However, when I try to access it using the second provided example, I get the error:

Can’t get framework “Foundation” of «script “finderTagLib”». Access not allowed.


Close. You need to save it as a .scptd, not .scpt. Then when you have saved it, the Bundle Contents tool at the top of the script’s window becomes enabled; click on it, and in the drawer that appears, click on the checkbox AppleScript/Objective-C Library. Save again.


You set me on the right path, as well as got me started with an understanding of the implementation of Script Libraries.

Works Great!

FYI, you can read more about libraries here:


thanks for the help! I can now programmatically change tags of files using the supplied scripts. I want to use these templates in combination with Hazel, calling a script to add tags to a file. I can’t use the ordinary tag functions of Hazel since I don’t know what tags i need before running Hazel. Tags also depend on previous actions on the file and data found during Hazel processing.

In using the templates, it seems I need to call an external script in Hazel starting with
on hazelProcessFile(theFile)
– my code
end hazelProcessFile(theFile)

I need to supply the references:
use theLib : script “finderTagLib”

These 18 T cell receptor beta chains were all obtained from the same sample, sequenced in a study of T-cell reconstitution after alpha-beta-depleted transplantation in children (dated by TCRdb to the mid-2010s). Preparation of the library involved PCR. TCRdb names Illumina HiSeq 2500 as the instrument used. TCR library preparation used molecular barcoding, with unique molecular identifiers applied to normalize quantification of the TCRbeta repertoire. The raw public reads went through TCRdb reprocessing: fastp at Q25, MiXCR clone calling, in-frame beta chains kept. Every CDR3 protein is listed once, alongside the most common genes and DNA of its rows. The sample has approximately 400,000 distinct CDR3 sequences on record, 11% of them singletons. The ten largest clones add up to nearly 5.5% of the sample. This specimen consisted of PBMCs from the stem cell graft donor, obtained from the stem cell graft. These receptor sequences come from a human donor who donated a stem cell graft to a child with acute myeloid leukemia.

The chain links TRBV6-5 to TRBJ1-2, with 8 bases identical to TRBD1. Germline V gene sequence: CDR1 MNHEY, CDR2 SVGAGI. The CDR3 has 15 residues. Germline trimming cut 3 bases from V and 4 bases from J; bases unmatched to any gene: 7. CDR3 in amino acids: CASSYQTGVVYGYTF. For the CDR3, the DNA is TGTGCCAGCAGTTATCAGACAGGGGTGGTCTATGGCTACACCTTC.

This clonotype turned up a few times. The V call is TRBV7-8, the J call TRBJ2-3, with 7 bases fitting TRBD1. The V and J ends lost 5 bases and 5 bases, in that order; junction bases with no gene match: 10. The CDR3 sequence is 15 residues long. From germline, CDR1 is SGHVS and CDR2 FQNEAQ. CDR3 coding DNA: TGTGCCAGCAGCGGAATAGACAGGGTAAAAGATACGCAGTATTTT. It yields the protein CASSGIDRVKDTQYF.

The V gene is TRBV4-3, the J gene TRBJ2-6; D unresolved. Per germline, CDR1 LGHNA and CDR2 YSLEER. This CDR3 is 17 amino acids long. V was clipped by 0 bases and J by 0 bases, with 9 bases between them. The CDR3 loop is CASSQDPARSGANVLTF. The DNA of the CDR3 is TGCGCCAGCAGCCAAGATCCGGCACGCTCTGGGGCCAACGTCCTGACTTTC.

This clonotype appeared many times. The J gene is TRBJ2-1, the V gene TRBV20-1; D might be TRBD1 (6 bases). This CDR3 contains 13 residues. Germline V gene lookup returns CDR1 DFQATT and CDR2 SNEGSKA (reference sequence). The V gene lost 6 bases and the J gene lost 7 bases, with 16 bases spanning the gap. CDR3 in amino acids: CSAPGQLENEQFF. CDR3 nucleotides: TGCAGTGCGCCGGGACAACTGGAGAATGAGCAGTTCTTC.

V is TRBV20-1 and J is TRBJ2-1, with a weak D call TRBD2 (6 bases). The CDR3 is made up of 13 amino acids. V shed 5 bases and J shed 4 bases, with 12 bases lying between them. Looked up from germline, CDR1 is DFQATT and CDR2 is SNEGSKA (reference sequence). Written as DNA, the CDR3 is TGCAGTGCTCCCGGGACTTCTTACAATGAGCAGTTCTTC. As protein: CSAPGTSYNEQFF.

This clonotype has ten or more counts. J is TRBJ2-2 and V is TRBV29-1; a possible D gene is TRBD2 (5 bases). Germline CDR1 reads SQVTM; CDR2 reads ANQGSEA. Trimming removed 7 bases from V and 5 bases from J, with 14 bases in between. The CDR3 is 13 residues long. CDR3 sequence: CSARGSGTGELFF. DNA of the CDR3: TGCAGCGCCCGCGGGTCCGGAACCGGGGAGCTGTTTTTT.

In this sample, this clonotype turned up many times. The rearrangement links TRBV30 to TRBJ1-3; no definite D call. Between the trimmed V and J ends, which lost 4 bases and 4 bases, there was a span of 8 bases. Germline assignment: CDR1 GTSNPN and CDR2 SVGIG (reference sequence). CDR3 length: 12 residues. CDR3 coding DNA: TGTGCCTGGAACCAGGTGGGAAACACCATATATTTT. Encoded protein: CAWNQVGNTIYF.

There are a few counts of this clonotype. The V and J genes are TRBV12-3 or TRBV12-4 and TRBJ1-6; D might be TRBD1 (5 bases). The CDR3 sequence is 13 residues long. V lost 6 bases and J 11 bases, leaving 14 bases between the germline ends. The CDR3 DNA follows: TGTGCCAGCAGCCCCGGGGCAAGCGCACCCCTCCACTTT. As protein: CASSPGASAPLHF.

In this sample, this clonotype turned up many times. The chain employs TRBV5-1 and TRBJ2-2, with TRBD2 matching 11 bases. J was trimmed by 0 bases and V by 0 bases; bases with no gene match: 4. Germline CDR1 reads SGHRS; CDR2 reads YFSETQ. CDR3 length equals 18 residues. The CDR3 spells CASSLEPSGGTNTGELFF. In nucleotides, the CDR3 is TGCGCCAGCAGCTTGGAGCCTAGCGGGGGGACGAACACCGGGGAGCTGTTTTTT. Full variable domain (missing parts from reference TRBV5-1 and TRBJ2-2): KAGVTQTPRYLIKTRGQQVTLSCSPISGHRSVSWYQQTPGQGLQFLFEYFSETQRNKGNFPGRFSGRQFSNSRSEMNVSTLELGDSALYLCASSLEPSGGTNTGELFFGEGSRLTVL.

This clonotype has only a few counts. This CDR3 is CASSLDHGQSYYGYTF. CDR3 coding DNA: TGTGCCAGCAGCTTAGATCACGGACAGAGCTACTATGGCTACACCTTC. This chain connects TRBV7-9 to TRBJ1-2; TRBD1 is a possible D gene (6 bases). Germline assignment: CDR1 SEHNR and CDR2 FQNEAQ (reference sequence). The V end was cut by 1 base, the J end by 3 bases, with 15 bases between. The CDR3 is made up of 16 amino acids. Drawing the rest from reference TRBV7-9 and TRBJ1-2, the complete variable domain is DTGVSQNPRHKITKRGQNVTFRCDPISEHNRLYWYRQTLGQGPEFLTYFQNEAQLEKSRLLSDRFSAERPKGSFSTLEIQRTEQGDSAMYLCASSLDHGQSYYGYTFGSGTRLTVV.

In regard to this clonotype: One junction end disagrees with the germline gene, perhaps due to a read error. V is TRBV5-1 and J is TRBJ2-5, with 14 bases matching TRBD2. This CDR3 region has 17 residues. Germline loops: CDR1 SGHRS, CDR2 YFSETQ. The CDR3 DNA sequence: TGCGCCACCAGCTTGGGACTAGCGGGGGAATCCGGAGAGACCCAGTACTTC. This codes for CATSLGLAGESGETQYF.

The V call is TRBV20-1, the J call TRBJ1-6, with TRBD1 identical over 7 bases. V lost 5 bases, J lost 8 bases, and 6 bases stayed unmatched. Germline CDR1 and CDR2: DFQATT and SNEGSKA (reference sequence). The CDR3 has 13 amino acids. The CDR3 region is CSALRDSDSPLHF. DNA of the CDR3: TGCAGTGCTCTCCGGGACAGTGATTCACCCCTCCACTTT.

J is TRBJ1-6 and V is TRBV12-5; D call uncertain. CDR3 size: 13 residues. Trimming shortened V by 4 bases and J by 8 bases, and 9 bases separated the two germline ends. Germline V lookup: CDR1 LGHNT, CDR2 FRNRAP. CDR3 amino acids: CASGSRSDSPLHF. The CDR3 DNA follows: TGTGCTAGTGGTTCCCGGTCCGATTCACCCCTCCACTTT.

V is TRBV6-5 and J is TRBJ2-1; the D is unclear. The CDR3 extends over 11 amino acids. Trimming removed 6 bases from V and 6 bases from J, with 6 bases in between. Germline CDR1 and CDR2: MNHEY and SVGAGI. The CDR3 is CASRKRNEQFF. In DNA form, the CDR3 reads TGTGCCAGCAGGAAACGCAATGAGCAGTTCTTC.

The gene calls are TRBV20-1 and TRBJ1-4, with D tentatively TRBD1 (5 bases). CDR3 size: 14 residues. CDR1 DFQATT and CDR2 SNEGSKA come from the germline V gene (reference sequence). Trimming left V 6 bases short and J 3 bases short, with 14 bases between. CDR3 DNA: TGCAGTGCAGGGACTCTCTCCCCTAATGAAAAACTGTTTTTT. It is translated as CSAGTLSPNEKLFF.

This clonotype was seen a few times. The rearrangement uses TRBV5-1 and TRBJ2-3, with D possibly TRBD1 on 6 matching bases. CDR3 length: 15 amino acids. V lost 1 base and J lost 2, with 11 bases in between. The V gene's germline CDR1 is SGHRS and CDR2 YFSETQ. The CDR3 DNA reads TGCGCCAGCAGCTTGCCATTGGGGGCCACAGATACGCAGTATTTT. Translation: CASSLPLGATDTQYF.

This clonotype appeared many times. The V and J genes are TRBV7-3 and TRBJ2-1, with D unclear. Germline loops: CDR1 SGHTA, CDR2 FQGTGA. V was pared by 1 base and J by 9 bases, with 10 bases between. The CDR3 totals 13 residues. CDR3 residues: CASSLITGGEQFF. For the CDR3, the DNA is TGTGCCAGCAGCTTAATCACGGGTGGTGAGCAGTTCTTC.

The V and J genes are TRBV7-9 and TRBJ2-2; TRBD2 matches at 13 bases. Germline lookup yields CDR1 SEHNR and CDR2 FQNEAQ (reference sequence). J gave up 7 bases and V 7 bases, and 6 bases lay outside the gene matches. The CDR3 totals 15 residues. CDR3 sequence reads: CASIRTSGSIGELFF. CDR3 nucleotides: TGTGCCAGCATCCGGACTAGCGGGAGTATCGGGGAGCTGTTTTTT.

use scripting additions
in order to be able to tag files.

If I supply the references before the definition of the handler, I can compile and run the script. The tagging doesn’t seem to work, though.

If I supply the references directly after the definition of the handler, I get a syntax error upon compilation of the script, stating suspected “end” but found “use” (in a direct translation from swedish). What am I doing wrong here?

Best regards,

I suspect you’re hitting a bug in Mavericks. If Hazel is resetting the target of the script, it would explain what you are seeing. The bug is listed as fixed in Yosemite.

Thanks for the prompt reply.

OK, since I’m not that used to handlers, I’ve gotten it correct that the “referencing” should be used outside of the handler?

I thought that the references wouldn’t be used if they were stated outside of the handler … But then again, I guess the script would return some sort of error once the call to the library was made…

So, for future reference, I should “reference”/“call” my libraries outside of the handler?


Any use statements should be at the beginning of your script. When you say:

use theLib : script "finderTagLib"

you are defining a property called theLib, and storing a reference to the script library in it. You can’t define properties at other than the top level of a script object.

But you don’t need to do it this way. You can use a tell statement instead:

tell script "finderTagLib"
 -- call lib's handlers here
end tell

Thanks Stanley,

seems to work correct under Yosemite, but could also be due to my poor scripting skills that it couldn’t work out in Mavericks.


That sounds like you hadn’t checked the AppleScript/Objective-C checkbox, which isn’t required in Yosemite. For that matter, you can run the code directly in Yosemite, without the need for a library.

Hi Stanley.

Actually, that wasn’t the problem. I had tried using the bundle using another script which worked out fine.

Anyways, seems to work out fine just now.

All the best,